A panel of Utah legislators will determine a new location for the Utah State Prison by November 2014.
Utah County is one of the possible relocation sites for the prison, along with Salt Lake and Tooele counties, although a final location has not yet been determined.
The recently formed Prison Relocation Commission, which replace the Prison Relocation and Development Authority (PRADA), plans to construct a new, state-of-the-art facility to replace the aging prison in Draper.
“The question is not whether to build the prison; it’s a matter of where and when,” said House Chair Brad R. Wilson. “This will be one of the biggest issues in Utah over the next few years.”
MGT of America, a Texas-based consulting firm, estimates that construction of a new prison facility will cost approximately $1 billion to complete.
“Maintaining ongoing dialogue with community leaders throughout the process and early, effective and frequent communication is key to a successful outcome. Each site must undergo an evaluation and approval process,” said George Camp, co-president of the Criminal Justice Institute.
Camp reported that keeping the current Draper prison would require an investment of $783 million over the next 20 years to maintain and expand the current facilities. Current prison growth rates estimate an additional 3,000 beds will be needed to house inmates by 2033, at a cost of more than $700 million to Utah taxpayers.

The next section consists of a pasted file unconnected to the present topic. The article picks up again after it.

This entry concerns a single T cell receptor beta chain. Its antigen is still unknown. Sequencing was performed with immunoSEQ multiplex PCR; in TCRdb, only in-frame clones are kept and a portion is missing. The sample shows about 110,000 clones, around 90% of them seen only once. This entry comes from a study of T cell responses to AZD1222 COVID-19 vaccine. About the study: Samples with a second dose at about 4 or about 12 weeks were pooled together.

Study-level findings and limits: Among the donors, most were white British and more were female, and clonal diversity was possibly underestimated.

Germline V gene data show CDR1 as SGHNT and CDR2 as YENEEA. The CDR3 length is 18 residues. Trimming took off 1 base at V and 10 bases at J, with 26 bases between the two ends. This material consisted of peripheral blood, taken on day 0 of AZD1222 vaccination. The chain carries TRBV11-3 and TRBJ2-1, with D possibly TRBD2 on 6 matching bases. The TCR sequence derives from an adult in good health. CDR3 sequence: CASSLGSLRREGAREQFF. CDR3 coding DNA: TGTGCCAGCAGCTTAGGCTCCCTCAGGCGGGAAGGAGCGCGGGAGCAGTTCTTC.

County jails, as well as the prison in Gunnison, are also being affected by the proposed plans to construct a new state prison. Currently, about half of the Utah inmate population is housed in the Draper facility.
Planners estimate a total of $1.8 billion in generated revenue from rezoning and redevelopment of the current Draper facility. More than $95 million in taxes will be returned to the state of Utah.
“Prison relocation would create about $95 million in tax revenues for the state of Utah. This assumes that the property will be redeveloped. This does not include potential benefits to neighboring properties. To know that the potential is there, it makes this a very sound financial decision,” said Sen. Jerry Stevenson, R-Layton.
Rollin Cook, executive director of the Utah Department of Corrections, said relocating the prison presents more challenges than simply construction of a new facility.
“This is criminal justice reform. It involves addressing the courts, law enforcement and service providers,” Cook said.
According to the Utah Department of Corrections, the Draper prison first began housing inmates in 1951.